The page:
Comments:


Schmuck     Sat, Mar 26, 2011  Permanent link
An interesting argument.

I think the clones would diverge in their actions because, while being in identical conditions and atomically synonymous, they both exist spatially within the same universe. The rooms do not exist as controls to the experiment, as they vary spatially. They are part of the same universe, and so are interwoven to it, with any small variation anywhere in the universe having the potential to adversely affect the conditions of the rooms and the agents within them in potentially different ways, with any kind of range of severity.

Were each room and clone to exist in a different universe, identical in every way, I would think that each would then act out in an identical manner.

However, saying that, ramifications could transfer across the 9th dimension, affecting different universes, and altering the experiment.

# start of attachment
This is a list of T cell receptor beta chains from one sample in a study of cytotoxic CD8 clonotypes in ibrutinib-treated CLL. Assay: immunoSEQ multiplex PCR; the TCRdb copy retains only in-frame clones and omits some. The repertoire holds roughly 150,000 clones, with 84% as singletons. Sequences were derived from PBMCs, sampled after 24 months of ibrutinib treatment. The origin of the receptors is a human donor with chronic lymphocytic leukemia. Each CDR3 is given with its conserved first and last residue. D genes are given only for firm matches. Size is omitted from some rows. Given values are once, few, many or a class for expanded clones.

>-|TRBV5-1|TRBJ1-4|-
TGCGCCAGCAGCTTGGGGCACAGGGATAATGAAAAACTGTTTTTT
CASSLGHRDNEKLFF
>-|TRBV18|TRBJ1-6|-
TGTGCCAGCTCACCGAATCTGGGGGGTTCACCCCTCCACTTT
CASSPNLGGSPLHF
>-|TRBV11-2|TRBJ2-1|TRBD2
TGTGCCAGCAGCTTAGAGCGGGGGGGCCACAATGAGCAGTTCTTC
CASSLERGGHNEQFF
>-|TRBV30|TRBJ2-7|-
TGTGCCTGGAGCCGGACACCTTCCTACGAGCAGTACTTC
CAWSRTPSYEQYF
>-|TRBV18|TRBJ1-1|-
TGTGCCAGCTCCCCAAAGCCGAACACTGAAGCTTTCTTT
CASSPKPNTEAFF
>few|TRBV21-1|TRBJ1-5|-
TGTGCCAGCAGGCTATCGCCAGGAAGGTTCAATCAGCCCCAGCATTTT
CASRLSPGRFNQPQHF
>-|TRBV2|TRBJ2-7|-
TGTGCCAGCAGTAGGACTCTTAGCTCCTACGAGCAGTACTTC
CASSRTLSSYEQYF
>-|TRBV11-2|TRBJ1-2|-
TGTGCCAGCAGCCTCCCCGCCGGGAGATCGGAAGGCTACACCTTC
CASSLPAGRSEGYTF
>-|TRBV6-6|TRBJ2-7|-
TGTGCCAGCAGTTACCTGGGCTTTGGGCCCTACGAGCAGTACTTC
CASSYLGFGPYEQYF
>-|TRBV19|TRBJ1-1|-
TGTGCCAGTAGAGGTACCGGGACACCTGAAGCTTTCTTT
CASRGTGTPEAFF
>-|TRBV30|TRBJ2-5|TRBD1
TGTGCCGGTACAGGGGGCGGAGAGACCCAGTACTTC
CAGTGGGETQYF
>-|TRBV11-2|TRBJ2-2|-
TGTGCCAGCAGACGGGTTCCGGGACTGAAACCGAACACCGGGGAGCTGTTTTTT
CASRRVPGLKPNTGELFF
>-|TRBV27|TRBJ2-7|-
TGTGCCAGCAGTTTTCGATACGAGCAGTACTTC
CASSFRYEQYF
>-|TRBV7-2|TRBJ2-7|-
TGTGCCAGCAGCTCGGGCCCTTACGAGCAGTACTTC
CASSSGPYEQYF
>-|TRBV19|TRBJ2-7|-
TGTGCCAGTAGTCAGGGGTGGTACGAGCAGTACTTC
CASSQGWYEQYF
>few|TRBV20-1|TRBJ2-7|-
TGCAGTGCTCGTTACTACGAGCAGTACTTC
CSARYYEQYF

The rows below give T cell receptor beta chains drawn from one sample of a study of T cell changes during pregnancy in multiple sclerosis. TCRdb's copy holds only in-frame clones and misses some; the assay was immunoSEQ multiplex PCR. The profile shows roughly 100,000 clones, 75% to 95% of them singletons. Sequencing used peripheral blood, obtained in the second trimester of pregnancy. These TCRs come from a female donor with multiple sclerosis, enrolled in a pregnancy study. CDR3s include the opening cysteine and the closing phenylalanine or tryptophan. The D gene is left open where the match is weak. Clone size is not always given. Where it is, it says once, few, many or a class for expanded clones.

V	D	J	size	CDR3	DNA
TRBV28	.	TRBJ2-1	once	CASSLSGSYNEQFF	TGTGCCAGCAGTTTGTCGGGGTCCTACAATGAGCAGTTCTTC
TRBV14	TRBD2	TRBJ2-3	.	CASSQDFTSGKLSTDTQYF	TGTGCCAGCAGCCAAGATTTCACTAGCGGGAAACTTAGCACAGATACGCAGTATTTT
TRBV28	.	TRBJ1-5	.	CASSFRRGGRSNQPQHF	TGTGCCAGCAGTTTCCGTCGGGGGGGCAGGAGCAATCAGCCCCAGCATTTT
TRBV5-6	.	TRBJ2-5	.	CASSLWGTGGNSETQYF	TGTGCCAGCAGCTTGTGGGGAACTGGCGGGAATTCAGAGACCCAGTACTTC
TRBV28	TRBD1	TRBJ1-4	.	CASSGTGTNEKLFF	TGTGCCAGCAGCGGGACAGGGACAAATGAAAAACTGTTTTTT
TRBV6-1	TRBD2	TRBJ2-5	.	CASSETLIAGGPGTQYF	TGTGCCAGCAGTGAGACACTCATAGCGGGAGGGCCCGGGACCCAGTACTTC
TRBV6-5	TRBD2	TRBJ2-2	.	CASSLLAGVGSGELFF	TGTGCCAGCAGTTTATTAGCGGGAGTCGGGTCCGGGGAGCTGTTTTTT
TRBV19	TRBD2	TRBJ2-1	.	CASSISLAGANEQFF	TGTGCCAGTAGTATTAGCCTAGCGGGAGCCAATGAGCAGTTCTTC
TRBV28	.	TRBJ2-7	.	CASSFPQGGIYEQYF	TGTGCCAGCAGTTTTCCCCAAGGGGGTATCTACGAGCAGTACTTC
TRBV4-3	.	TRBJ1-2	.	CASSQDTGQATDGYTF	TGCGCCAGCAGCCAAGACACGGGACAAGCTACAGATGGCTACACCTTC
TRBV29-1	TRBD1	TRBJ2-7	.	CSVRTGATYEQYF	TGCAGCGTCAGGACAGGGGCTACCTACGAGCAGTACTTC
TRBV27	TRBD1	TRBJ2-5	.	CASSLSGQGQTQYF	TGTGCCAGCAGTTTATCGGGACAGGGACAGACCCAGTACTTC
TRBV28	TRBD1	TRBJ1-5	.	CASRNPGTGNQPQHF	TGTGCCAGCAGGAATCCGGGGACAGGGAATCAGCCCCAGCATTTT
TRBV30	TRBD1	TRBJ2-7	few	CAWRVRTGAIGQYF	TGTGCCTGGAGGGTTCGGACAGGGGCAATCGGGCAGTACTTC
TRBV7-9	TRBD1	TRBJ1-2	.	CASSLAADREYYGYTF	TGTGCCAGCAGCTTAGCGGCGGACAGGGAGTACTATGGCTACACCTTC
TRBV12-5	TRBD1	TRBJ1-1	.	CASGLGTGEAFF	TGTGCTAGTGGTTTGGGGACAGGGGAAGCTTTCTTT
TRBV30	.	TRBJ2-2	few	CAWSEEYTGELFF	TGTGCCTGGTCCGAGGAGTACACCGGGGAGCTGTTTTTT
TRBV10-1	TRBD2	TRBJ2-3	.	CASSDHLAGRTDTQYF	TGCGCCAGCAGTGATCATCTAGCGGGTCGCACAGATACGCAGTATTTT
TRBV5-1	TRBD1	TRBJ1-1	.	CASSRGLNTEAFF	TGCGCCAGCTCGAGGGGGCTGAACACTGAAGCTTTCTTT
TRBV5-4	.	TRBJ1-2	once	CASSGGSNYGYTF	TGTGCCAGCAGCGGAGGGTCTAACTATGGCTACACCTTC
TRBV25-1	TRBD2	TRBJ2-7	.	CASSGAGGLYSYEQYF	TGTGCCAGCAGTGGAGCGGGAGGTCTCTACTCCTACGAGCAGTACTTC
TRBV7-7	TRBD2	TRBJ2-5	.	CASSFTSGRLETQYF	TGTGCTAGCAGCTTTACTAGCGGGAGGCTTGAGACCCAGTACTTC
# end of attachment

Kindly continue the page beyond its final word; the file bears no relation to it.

For me, this argument provokes the idea of individuality in existence, whether anything is identical in a 4 dimensional plane across any version of universe.

For the most part, its far beyond my scope of expertise or intelligence, but it's a provoking idea nevertheless.

QESelf     Sat, Mar 26, 2011  Permanent link
I am glad you found it thought provoking.

I do however think there is more going on here than simply our inability to account for both space and time simultaneously. Obviously we could easily modify the thought experiment so that instead of the copies occurring at the same time, they instead occupy the same space but are carried out at different times.

Quantum physics suggests the divergence in both cases will be statistically equal. In other words if we created 10 copies of rooms+clones in space and 10 copies in time, the divergence between all 20 copies would be statistically indistinguishable from each other (i.e. purely random).

However, if we were to simulate the above on a Turning Machine using Newtonian / Relativity algorithms all 20 copies would evolve identically.

To me the "idea of individuality in existence" is definitely the most interesting part of the argument. Physical things are able to separate from and merge with other things and thus individuality is malleable. I think if we fully understand the relationship between copies and transformation we will then have the tools we need to achieve a physical transfer from any mind substrate to any other.